Camia Flower: Symbolism, Origins, and Uses

Flowers carry multiple signs and meanings. The connotation may rest on the flower’s shape, color, or origins. That said, the camia flower symbolizes purity and innocence.

The white delicate blooms carry religious and gift-giving symbols. They can represent harmony, peace, and divinity. Most of the flower’s meaning derives from its light-colored hues.

Stick around to learn more about camia flowers, their symbolism, history, and botanical characteristics.

Camia Flower Symbolism

The Philippine native flowers aren’t widely prevalent in terms of symbolism. Nevertheless, you can extract some meaning from the flower in a religious and generic setting.

Camia Flower in Religion

Flowers are often subject to multiple representations in religion, whether as an offering to gods or a sign of peace. Some connotations, such as those from a congressional village in the Philippines, represent the camia flower in a religious light. For instance, the butterfly lilies represent the Virgin Mary.

The representation likely originates from the flower’s white color. Additionally, the camia flowers are usually grown in the wild, which is synonymous with the unsophisticated nature of the religious figure.

Aside from that, camia flowers are also delicate and fragile, often signifying grace and purity. These descriptors are synonymous with the Virgin Mary as well.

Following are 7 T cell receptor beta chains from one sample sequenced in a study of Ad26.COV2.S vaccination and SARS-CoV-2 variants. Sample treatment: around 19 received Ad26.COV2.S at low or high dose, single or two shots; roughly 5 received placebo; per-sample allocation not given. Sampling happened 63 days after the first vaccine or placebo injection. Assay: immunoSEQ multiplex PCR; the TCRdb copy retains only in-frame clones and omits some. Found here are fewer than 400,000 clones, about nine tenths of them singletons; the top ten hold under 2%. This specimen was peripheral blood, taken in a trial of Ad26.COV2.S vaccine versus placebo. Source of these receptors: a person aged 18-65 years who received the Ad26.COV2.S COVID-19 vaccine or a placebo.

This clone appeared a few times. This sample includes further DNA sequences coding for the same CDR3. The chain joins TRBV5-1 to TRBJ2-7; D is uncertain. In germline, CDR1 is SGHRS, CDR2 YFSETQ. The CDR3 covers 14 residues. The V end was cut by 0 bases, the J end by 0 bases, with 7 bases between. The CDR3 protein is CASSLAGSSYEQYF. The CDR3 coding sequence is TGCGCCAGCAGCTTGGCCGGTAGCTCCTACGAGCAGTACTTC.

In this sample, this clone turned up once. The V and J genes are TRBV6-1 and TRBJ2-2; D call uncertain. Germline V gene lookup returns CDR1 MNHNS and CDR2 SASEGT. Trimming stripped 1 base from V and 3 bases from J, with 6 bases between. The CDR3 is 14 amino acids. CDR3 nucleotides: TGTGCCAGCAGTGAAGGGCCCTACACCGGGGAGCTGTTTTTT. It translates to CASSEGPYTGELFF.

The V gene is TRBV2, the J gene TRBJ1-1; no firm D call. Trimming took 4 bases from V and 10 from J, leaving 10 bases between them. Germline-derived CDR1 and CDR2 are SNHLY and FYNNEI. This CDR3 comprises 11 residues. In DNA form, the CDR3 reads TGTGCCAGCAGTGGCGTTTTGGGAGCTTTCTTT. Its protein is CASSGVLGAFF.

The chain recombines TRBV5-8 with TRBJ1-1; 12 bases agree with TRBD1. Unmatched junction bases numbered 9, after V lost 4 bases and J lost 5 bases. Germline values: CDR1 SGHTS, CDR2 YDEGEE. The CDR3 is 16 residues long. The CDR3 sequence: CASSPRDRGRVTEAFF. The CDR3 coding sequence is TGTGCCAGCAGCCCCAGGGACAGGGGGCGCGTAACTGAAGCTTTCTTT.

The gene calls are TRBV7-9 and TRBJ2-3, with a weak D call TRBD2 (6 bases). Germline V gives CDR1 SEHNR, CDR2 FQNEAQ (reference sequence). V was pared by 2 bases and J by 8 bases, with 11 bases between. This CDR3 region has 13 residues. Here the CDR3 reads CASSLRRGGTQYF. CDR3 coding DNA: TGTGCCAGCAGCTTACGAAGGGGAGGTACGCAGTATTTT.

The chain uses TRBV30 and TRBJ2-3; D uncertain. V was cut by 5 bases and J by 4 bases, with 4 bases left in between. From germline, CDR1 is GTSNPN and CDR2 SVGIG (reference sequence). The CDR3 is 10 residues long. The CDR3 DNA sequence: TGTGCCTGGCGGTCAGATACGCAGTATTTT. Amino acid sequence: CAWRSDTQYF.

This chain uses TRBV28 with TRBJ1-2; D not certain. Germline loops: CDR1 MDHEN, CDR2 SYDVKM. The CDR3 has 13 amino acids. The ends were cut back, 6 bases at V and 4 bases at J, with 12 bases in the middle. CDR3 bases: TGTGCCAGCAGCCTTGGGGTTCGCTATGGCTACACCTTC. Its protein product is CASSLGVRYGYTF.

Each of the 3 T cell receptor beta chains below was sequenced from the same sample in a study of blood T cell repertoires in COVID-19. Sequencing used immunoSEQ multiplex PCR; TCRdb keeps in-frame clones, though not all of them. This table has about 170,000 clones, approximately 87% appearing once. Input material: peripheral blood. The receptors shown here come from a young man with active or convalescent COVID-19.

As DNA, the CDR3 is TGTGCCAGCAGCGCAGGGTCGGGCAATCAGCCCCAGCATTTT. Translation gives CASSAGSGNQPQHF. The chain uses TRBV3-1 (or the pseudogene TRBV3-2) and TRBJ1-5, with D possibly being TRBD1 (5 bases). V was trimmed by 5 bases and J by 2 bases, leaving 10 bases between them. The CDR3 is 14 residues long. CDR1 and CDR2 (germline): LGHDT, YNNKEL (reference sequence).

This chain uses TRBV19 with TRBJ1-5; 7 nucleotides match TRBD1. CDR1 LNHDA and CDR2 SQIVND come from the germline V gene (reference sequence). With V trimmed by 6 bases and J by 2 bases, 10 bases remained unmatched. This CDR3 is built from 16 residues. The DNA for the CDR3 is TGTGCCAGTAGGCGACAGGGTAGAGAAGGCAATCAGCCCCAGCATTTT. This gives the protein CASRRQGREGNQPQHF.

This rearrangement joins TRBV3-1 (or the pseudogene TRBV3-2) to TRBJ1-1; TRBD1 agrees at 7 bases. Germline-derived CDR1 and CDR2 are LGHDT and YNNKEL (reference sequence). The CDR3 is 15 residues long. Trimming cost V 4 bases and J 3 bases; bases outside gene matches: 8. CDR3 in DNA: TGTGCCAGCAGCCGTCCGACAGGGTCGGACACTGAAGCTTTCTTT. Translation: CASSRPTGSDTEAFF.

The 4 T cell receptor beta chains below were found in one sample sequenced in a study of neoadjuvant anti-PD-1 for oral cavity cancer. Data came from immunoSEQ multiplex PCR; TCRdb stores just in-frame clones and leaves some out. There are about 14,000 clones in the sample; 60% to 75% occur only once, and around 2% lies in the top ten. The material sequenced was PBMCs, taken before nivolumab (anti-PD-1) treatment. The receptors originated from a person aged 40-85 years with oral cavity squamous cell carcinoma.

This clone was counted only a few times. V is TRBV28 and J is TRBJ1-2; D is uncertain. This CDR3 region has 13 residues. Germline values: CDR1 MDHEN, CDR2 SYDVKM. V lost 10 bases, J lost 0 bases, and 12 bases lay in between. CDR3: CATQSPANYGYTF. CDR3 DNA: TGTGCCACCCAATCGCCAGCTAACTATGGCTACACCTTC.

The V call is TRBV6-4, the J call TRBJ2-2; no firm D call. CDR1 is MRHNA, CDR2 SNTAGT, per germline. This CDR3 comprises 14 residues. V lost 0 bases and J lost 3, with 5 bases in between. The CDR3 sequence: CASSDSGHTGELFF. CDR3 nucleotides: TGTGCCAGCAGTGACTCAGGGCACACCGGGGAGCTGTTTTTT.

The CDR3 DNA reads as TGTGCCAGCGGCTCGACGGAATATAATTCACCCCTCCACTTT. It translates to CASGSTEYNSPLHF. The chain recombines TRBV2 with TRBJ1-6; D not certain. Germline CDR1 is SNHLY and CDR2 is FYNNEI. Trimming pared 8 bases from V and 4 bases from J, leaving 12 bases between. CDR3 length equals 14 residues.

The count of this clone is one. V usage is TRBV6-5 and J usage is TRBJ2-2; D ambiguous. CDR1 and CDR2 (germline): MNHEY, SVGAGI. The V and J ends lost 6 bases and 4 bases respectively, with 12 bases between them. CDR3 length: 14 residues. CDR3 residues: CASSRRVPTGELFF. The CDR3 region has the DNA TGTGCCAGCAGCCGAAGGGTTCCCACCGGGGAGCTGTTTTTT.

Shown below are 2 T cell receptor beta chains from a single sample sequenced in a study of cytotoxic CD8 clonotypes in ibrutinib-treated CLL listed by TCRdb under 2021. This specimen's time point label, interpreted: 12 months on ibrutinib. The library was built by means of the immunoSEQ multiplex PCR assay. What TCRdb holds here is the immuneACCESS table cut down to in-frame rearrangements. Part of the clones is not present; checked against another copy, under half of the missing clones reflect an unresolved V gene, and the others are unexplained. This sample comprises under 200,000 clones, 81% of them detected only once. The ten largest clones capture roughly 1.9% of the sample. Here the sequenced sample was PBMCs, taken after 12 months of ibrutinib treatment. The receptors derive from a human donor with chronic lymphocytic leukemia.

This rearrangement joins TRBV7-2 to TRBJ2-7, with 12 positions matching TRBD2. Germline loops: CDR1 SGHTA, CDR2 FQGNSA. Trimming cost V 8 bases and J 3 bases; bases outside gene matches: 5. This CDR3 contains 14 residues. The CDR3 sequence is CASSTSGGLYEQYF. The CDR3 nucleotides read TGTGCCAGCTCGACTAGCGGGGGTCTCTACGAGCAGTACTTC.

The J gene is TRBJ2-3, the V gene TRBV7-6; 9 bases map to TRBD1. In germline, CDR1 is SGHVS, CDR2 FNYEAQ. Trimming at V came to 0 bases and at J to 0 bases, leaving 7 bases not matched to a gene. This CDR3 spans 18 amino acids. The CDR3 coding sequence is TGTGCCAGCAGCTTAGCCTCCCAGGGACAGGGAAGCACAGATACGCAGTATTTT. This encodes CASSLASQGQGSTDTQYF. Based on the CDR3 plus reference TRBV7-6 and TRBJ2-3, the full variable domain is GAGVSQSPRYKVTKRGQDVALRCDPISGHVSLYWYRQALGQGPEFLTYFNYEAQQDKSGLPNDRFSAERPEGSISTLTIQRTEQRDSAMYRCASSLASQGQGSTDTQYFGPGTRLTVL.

Camia Flower Meaning

Besides the religious symbolism, white flowers depict several other meanings. They include purity, divinity, harmony, and peace.

The flowers also symbolize new beginnings, innocence, and beauty. Since white is a product of all colors, its well-rounded nature reflects its meaning on camia flowers.

Camia Flower Origins

Camia Flower Close up

Camia flowers hold multiple names. Botanists refer to them as white ginger, ginger lily, butterfly ginger, and, scientifically, Hedychium coronarium.

The camia flower originates from the tropical regions of East Asia and India. In the latter nation, people refer to the flower as dolan champa. It’s primarily prevalent in the Philippines.

Additionally, camia flowers are present around the Himalayan area near Nepal.


Camia flower presence stems from other continents as well. For instance, it’s known as the Cuban national flora.

Nonetheless, in that country, people refer to the flower as Butterfly Jasmine or White Mariposa. The Cuban women used the flower as accessories during Spanish colonial eras as well.

Besides that, camia flowers found their way to Hawaii through traveling merchants. The natives called it awapuhi. They used the flower’s seed head to treat their skin and hair.

Meanwhile, the flower also made its mark in Brazil. It came to the nation through the slave trade. They used the blooms’ leaves for mattresses. Nowadays, the flower is an invasive species in the country.

Related: Bromeliad Flower Meaning

Uses of Camia Flowers

Camia flowers have multiple uses across different cultures, primarily medicinal. In the Indonesian Maluku Islands, people chew the stem base and apply the bloom’s juices to swelled areas.

Other regions, like Brazil, use the plant’s rhizomes in antirheumatic treatments. The country’s inhabitants also use camia flower’ juice as a tonic.

In India, manufacturers create a concoction from the flower labeled Gulbakawali Ark. The solution mitigates eye cataracts. This Indian natural medicine system is called Ayurvedic. Practitioners use the camia flower for anthelmintic and tranquilizing benefits in this method.